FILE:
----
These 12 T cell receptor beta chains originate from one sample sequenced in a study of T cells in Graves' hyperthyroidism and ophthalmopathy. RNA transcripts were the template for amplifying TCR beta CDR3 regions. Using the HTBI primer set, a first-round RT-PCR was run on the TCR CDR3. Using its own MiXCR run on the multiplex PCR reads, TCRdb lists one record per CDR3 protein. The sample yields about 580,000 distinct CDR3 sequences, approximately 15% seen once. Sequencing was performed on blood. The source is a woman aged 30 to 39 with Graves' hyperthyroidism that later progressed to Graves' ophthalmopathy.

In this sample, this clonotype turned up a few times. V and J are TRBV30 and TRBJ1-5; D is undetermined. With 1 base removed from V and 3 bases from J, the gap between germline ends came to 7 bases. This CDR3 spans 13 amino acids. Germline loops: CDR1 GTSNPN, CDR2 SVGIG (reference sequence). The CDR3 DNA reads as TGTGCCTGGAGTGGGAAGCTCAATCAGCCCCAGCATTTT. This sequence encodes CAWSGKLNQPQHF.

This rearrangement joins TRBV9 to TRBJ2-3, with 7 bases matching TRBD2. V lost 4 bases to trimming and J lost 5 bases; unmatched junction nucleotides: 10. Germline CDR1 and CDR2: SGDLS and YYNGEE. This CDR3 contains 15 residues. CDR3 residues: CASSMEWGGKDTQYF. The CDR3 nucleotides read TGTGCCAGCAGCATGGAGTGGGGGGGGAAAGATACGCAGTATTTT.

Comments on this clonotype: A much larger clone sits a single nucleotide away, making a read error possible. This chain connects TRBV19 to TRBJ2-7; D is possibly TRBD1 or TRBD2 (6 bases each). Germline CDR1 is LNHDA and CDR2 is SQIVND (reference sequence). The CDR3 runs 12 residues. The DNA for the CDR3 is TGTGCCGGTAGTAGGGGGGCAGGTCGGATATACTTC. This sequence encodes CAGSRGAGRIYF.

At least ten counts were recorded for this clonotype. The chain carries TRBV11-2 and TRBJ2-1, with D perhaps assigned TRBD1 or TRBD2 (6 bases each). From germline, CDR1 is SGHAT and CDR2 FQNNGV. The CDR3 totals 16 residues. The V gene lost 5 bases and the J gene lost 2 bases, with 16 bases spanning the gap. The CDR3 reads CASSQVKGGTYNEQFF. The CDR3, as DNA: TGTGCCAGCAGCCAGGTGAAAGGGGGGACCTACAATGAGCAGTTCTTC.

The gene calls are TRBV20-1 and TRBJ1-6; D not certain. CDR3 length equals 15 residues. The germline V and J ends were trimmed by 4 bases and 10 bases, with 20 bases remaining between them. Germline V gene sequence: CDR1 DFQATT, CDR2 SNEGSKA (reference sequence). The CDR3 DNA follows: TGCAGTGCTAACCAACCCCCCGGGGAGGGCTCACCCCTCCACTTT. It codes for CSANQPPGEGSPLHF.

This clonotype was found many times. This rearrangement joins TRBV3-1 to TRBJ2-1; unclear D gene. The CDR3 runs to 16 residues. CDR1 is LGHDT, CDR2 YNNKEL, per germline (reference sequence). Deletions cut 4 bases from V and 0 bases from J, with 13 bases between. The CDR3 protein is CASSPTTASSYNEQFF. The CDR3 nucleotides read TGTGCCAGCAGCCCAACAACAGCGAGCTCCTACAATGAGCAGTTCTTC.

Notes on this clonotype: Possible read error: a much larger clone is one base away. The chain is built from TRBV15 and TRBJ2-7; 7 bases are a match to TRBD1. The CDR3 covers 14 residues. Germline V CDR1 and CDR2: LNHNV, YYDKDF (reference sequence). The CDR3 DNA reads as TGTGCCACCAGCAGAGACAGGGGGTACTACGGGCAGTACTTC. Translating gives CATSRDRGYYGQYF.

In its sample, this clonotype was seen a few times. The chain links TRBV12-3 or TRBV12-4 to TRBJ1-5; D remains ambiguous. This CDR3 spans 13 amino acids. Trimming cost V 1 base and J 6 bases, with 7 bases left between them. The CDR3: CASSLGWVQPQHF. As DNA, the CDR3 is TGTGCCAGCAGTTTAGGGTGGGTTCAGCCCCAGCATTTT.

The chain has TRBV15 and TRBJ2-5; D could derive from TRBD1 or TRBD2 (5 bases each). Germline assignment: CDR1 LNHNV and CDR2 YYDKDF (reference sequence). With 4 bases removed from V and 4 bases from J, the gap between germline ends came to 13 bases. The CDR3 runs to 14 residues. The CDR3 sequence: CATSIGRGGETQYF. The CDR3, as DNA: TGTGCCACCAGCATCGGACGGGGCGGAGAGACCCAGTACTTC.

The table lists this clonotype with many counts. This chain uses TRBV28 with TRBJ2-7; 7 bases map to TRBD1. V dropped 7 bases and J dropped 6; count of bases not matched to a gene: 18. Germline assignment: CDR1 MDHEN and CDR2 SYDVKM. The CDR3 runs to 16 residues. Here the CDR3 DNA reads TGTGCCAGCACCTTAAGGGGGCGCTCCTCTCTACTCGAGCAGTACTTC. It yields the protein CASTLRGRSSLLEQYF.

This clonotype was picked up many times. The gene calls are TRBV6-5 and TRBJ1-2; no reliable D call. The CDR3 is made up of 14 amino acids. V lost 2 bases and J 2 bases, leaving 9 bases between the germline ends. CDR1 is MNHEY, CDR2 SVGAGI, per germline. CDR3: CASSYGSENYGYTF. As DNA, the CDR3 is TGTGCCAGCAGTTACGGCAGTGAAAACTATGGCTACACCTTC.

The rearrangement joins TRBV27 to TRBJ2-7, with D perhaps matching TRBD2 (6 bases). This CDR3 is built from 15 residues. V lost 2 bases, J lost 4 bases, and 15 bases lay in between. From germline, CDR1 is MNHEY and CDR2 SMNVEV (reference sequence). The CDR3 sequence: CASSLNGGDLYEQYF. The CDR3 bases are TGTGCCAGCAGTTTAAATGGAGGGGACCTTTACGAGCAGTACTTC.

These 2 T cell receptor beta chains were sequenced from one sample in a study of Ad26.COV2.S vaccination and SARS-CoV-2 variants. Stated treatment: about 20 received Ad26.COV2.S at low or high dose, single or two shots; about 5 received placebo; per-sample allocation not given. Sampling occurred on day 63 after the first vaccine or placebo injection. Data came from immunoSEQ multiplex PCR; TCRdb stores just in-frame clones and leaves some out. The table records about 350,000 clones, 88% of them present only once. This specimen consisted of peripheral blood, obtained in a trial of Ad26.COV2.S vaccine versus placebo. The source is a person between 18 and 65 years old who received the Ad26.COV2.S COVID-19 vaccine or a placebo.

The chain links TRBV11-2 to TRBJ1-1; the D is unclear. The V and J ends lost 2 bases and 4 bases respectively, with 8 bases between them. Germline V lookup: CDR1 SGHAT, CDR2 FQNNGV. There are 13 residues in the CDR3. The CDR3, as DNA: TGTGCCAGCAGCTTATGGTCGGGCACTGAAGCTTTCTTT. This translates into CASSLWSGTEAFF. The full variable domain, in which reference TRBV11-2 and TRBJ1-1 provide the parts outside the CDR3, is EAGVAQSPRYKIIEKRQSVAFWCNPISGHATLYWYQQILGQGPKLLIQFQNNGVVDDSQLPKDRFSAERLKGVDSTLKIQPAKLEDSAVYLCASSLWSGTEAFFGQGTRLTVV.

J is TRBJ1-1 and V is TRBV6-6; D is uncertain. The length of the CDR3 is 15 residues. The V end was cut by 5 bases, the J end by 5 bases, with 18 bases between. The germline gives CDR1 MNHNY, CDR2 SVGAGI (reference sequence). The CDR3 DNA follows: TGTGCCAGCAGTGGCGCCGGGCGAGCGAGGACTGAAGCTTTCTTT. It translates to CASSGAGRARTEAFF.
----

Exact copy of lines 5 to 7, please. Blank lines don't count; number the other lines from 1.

At least ten counts were recorded for this clonotype. The chain carries TRBV11-2 and TRBJ2-1, with D perhaps assigned TRBD1 or TRBD2 (6 bases each). From germline, CDR1 is SGHAT and CDR2 FQNNGV. The CDR3 totals 16 residues. The V gene lost 5 bases and the J gene lost 2 bases, with 16 bases spanning the gap. The CDR3 reads CASSQVKGGTYNEQFF. The CDR3, as DNA: TGTGCCAGCAGCCAGGTGAAAGGGGGGACCTACAATGAGCAGTTCTTC.

The gene calls are TRBV20-1 and TRBJ1-6; D not certain. CDR3 length equals 15 residues. The germline V and J ends were trimmed by 4 bases and 10 bases, with 20 bases remaining between them. Germline V gene sequence: CDR1 DFQATT, CDR2 SNEGSKA (reference sequence). The CDR3 DNA follows: TGCAGTGCTAACCAACCCCCCGGGGAGGGCTCACCCCTCCACTTT. It codes for CSANQPPGEGSPLHF.

This clonotype was found many times. This rearrangement joins TRBV3-1 to TRBJ2-1; unclear D gene. The CDR3 runs to 16 residues. CDR1 is LGHDT, CDR2 YNNKEL, per germline (reference sequence). Deletions cut 4 bases from V and 0 bases from J, with 13 bases between. The CDR3 protein is CASSPTTASSYNEQFF. The CDR3 nucleotides read TGTGCCAGCAGCCCAACAACAGCGAGCTCCTACAATGAGCAGTTCTTC.